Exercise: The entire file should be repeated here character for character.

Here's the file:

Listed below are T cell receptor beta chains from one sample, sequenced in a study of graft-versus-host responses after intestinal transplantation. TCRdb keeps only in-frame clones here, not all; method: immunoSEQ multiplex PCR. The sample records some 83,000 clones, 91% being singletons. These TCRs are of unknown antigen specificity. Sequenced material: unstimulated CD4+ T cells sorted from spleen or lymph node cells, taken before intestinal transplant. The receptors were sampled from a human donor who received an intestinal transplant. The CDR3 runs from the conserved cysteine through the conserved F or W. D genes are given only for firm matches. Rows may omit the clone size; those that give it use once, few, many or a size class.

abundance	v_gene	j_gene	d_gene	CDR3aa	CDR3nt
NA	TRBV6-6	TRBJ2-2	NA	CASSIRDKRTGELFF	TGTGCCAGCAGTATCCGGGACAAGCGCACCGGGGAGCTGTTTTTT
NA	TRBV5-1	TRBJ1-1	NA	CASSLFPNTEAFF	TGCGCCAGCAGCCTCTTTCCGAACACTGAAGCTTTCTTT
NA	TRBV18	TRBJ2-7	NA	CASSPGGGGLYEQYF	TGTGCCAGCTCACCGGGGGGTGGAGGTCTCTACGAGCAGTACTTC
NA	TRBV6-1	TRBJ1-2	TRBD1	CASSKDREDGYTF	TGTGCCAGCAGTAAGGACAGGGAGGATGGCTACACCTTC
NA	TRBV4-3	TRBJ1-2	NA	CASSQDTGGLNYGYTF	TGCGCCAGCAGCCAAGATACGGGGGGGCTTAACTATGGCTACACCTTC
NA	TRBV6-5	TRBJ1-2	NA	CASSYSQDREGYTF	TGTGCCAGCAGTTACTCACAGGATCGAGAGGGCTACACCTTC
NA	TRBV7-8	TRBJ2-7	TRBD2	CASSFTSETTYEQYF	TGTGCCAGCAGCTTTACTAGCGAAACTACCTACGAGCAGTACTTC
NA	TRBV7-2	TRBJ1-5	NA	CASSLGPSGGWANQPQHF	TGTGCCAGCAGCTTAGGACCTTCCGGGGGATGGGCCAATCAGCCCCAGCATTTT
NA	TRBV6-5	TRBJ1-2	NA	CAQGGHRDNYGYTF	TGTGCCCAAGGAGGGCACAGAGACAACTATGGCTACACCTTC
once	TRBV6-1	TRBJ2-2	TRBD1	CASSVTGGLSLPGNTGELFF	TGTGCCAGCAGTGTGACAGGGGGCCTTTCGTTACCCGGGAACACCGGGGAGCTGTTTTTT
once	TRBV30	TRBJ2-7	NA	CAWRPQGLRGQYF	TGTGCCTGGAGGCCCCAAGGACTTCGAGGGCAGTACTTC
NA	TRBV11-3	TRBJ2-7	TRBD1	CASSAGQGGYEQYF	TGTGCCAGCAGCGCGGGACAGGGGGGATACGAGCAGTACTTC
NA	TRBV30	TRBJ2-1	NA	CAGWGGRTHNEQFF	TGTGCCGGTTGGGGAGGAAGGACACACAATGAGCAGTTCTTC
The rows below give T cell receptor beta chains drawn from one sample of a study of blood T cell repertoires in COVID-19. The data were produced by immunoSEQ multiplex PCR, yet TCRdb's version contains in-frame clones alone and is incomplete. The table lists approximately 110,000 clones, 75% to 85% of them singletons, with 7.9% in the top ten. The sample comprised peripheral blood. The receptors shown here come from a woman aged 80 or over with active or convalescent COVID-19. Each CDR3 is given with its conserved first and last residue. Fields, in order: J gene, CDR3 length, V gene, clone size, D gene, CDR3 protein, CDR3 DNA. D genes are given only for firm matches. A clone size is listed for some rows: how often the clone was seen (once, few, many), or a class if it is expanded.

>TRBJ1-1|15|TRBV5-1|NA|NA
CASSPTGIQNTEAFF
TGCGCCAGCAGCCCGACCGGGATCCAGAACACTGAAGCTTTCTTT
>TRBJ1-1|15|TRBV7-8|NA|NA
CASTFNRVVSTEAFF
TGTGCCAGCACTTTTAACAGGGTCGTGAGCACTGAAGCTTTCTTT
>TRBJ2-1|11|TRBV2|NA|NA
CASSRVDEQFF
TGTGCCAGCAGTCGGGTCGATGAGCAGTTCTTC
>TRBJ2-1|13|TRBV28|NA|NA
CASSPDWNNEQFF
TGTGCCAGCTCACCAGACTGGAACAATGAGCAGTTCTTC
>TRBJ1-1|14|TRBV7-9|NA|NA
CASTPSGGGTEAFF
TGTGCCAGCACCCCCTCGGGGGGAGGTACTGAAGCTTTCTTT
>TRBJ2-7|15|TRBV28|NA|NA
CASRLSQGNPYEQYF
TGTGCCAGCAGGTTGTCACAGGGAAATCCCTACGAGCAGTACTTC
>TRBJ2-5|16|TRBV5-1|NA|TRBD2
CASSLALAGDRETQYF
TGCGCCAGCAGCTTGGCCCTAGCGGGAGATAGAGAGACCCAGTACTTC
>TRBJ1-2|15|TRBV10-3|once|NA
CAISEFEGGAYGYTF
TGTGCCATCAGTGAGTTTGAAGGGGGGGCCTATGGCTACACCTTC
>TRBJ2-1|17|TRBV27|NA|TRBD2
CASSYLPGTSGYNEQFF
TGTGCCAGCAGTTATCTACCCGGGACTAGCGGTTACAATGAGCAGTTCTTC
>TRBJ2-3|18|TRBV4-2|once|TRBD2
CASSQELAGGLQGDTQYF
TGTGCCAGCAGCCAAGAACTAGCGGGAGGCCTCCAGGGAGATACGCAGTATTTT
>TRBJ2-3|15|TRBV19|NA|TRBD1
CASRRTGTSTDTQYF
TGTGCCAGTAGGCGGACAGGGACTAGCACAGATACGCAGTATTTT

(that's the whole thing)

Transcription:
Listed below are T cell receptor beta chains from one sample, sequenced in a study of graft-versus-host responses after intestinal transplantation. TCRdb keeps only in-frame clones here, not all; method: immunoSEQ multiplex PCR. The sample records some 83,000 clones, 91% being singletons. These TCRs are of unknown antigen specificity. Sequenced material: unstimulated CD4+ T cells sorted from spleen or lymph node cells, taken before intestinal transplant. The receptors were sampled from a human donor who received an intestinal transplant. The CDR3 runs from the conserved cysteine through the conserved F or W. D genes are given only for firm matches. Rows may omit the clone size; those that give it use once, few, many or a size class.

abundance	v_gene	j_gene	d_gene	CDR3aa	CDR3nt
NA	TRBV6-6	TRBJ2-2	NA	CASSIRDKRTGELFF	TGTGCCAGCAGTATCCGGGACAAGCGCACCGGGGAGCTGTTTTTT
NA	TRBV5-1	TRBJ1-1	NA	CASSLFPNTEAFF	TGCGCCAGCAGCCTCTTTCCGAACACTGAAGCTTTCTTT
NA	TRBV18	TRBJ2-7	NA	CASSPGGGGLYEQYF	TGTGCCAGCTCACCGGGGGGTGGAGGTCTCTACGAGCAGTACTTC
NA	TRBV6-1	TRBJ1-2	TRBD1	CASSKDREDGYTF	TGTGCCAGCAGTAAGGACAGGGAGGATGGCTACACCTTC
NA	TRBV4-3	TRBJ1-2	NA	CASSQDTGGLNYGYTF	TGCGCCAGCAGCCAAGATACGGGGGGGCTTAACTATGGCTACACCTTC
NA	TRBV6-5	TRBJ1-2	NA	CASSYSQDREGYTF	TGTGCCAGCAGTTACTCACAGGATCGAGAGGGCTACACCTTC
NA	TRBV7-8	TRBJ2-7	TRBD2	CASSFTSETTYEQYF	TGTGCCAGCAGCTTTACTAGCGAAACTACCTACGAGCAGTACTTC
NA	TRBV7-2	TRBJ1-5	NA	CASSLGPSGGWANQPQHF	TGTGCCAGCAGCTTAGGACCTTCCGGGGGATGGGCCAATCAGCCCCAGCATTTT
NA	TRBV6-5	TRBJ1-2	NA	CAQGGHRDNYGYTF	TGTGCCCAAGGAGGGCACAGAGACAACTATGGCTACACCTTC
once	TRBV6-1	TRBJ2-2	TRBD1	CASSVTGGLSLPGNTGELFF	TGTGCCAGCAGTGTGACAGGGGGCCTTTCGTTACCCGGGAACACCGGGGAGCTGTTTTTT
once	TRBV30	TRBJ2-7	NA	CAWRPQGLRGQYF	TGTGCCTGGAGGCCCCAAGGACTTCGAGGGCAGTACTTC
NA	TRBV11-3	TRBJ2-7	TRBD1	CASSAGQGGYEQYF	TGTGCCAGCAGCGCGGGACAGGGGGGATACGAGCAGTACTTC
NA	TRBV30	TRBJ2-1	NA	CAGWGGRTHNEQFF	TGTGCCGGTTGGGGAGGAAGGACACACAATGAGCAGTTCTTC
The rows below give T cell receptor beta chains drawn from one sample of a study of blood T cell repertoires in COVID-19. The data were produced by immunoSEQ multiplex PCR, yet TCRdb's version contains in-frame clones alone and is incomplete. The table lists approximately 110,000 clones, 75% to 85% of them singletons, with 7.9% in the top ten. The sample comprised peripheral blood. The receptors shown here come from a woman aged 80 or over with active or convalescent COVID-19. Each CDR3 is given with its conserved first and last residue. Fields, in order: J gene, CDR3 length, V gene, clone size, D gene, CDR3 protein, CDR3 DNA. D genes are given only for firm matches. A clone size is listed for some rows: how often the clone was seen (once, few, many), or a class if it is expanded.

>TRBJ1-1|15|TRBV5-1|NA|NA
CASSPTGIQNTEAFF
TGCGCCAGCAGCCCGACCGGGATCCAGAACACTGAAGCTTTCTTT
>TRBJ1-1|15|TRBV7-8|NA|NA
CASTFNRVVSTEAFF
TGTGCCAGCACTTTTAACAGGGTCGTGAGCACTGAAGCTTTCTTT
>TRBJ2-1|11|TRBV2|NA|NA
CASSRVDEQFF
TGTGCCAGCAGTCGGGTCGATGAGCAGTTCTTC
>TRBJ2-1|13|TRBV28|NA|NA
CASSPDWNNEQFF
TGTGCCAGCTCACCAGACTGGAACAATGAGCAGTTCTTC
>TRBJ1-1|14|TRBV7-9|NA|NA
CASTPSGGGTEAFF
TGTGCCAGCACCCCCTCGGGGGGAGGTACTGAAGCTTTCTTT
>TRBJ2-7|15|TRBV28|NA|NA
CASRLSQGNPYEQYF
TGTGCCAGCAGGTTGTCACAGGGAAATCCCTACGAGCAGTACTTC
>TRBJ2-5|16|TRBV5-1|NA|TRBD2
CASSLALAGDRETQYF
TGCGCCAGCAGCTTGGCCCTAGCGGGAGATAGAGAGACCCAGTACTTC
>TRBJ1-2|15|TRBV10-3|once|NA
CAISEFEGGAYGYTF
TGTGCCATCAGTGAGTTTGAAGGGGGGGCCTATGGCTACACCTTC
>TRBJ2-1|17|TRBV27|NA|TRBD2
CASSYLPGTSGYNEQFF
TGTGCCAGCAGTTATCTACCCGGGACTAGCGGTTACAATGAGCAGTTCTTC
>TRBJ2-3|18|TRBV4-2|once|TRBD2
CASSQELAGGLQGDTQYF
TGTGCCAGCAGCCAAGAACTAGCGGGAGGCCTCCAGGGAGATACGCAGTATTTT
>TRBJ2-3|15|TRBV19|NA|TRBD1
CASRRTGTSTDTQYF
TGTGCCAGTAGGCGGACAGGGACTAGCACAGATACGCAGTATTTT